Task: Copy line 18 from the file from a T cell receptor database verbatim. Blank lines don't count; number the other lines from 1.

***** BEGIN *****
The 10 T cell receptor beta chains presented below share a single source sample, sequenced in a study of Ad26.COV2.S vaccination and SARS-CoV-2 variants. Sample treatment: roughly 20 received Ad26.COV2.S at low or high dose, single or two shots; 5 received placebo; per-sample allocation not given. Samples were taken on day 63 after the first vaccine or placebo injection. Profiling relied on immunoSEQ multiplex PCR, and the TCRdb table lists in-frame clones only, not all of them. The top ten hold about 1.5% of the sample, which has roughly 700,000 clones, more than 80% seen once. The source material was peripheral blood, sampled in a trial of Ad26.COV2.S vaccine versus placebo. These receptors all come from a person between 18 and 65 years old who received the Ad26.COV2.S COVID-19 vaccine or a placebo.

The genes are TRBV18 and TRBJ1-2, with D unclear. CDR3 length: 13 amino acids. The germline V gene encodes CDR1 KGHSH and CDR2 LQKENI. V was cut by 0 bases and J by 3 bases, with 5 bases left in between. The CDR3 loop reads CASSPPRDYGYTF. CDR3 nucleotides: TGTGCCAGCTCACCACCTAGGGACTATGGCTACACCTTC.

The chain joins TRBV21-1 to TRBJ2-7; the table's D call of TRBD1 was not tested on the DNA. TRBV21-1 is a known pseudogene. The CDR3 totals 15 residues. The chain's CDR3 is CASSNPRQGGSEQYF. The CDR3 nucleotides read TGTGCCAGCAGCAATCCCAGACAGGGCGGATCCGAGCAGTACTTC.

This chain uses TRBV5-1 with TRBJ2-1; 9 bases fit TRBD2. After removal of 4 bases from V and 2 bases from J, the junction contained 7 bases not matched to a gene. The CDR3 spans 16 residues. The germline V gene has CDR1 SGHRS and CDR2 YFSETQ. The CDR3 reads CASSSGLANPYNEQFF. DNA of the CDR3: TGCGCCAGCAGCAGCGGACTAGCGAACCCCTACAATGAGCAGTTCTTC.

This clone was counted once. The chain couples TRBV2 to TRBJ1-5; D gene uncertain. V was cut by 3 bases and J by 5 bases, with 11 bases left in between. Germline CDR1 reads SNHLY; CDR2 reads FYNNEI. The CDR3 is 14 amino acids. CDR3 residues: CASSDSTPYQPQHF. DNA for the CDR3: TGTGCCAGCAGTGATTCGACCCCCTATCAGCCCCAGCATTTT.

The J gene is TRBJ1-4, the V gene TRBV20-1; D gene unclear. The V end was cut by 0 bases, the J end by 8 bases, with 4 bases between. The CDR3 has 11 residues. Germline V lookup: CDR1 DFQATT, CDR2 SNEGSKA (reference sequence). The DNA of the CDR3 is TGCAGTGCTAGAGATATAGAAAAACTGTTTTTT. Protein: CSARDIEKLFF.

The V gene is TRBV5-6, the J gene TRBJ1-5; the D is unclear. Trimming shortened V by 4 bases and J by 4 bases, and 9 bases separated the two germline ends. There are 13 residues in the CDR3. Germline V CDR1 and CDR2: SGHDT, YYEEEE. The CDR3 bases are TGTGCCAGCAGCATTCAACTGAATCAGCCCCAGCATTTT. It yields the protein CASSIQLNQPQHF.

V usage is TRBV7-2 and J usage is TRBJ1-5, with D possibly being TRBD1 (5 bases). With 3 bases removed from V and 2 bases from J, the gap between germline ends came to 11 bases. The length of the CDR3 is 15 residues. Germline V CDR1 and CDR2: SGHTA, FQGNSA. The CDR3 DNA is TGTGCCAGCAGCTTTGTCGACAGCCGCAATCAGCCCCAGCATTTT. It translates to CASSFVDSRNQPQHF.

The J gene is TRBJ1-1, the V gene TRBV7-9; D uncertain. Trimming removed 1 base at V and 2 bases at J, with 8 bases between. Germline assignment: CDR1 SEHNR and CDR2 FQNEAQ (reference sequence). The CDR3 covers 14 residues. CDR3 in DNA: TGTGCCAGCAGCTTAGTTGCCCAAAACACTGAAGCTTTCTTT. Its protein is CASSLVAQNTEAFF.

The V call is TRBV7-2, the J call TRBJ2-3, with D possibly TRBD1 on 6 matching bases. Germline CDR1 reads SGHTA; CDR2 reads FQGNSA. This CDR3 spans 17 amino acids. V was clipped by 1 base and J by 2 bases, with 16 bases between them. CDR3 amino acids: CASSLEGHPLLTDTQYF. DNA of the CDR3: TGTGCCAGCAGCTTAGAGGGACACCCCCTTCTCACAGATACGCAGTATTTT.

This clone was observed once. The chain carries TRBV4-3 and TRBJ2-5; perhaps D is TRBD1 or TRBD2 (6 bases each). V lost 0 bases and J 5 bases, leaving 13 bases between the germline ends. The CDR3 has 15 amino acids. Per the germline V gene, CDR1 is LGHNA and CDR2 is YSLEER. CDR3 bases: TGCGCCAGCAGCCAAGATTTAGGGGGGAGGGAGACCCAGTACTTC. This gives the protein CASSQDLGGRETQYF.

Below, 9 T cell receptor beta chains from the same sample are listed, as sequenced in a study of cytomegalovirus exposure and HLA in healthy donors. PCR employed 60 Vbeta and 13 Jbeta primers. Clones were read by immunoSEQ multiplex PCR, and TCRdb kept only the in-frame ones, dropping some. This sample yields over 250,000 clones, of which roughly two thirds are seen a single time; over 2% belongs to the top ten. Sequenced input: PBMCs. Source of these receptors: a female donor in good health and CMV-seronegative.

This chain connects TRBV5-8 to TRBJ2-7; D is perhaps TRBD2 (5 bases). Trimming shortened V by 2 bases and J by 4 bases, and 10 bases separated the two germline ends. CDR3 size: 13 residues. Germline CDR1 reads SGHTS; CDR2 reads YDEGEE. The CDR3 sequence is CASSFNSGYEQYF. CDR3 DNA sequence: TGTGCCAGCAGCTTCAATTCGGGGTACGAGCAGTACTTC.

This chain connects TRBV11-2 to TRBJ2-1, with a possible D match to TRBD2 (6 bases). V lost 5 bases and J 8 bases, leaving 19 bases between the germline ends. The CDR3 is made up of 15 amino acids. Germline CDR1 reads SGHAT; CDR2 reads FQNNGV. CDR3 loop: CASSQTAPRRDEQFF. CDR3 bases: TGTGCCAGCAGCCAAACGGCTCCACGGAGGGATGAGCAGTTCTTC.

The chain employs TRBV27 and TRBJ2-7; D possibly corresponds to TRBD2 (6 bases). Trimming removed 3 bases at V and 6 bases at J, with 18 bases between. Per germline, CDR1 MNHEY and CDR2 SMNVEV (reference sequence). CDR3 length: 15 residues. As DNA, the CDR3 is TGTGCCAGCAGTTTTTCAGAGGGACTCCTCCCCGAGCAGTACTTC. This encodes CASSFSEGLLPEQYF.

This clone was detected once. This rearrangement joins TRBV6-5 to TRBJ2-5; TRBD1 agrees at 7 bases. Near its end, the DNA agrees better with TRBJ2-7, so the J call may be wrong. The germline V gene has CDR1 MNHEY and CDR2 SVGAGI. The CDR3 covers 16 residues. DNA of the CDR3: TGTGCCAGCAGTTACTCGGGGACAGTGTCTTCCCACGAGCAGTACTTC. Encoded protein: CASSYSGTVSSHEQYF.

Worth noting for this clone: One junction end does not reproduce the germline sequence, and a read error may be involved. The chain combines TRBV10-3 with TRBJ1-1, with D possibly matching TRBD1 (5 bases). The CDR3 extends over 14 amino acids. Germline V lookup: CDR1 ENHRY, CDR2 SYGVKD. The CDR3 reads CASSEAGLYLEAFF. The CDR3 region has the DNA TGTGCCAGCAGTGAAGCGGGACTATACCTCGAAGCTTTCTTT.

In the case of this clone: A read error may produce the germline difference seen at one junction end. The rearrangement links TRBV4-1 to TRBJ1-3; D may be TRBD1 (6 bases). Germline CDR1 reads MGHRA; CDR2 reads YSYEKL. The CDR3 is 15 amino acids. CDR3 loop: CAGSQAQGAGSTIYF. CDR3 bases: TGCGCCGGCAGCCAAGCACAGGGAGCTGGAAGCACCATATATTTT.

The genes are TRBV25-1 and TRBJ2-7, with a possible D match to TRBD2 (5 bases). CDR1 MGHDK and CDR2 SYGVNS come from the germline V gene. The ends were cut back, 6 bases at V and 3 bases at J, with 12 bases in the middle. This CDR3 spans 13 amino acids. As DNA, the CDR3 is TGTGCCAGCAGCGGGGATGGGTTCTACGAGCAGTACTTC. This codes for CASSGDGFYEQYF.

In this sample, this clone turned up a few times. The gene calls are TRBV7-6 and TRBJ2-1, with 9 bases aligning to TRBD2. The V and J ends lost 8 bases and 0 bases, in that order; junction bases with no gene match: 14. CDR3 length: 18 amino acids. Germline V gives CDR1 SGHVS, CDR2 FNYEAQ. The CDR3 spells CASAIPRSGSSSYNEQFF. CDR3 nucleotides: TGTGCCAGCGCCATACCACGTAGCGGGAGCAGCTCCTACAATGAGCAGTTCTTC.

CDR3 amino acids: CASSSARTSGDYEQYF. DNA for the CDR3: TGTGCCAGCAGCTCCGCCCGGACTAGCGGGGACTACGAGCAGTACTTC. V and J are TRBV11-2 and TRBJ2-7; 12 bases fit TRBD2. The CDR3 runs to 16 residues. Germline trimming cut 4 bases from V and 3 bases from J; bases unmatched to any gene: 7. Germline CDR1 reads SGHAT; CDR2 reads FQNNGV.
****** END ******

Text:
In the case of this clone: A read error may produce the germline difference seen at one junction end. The rearrangement links TRBV4-1 to TRBJ1-3; D may be TRBD1 (6 bases). Germline CDR1 reads MGHRA; CDR2 reads YSYEKL. The CDR3 is 15 amino acids. CDR3 loop: CAGSQAQGAGSTIYF. CDR3 bases: TGCGCCGGCAGCCAAGCACAGGGAGCTGGAAGCACCATATATTTT.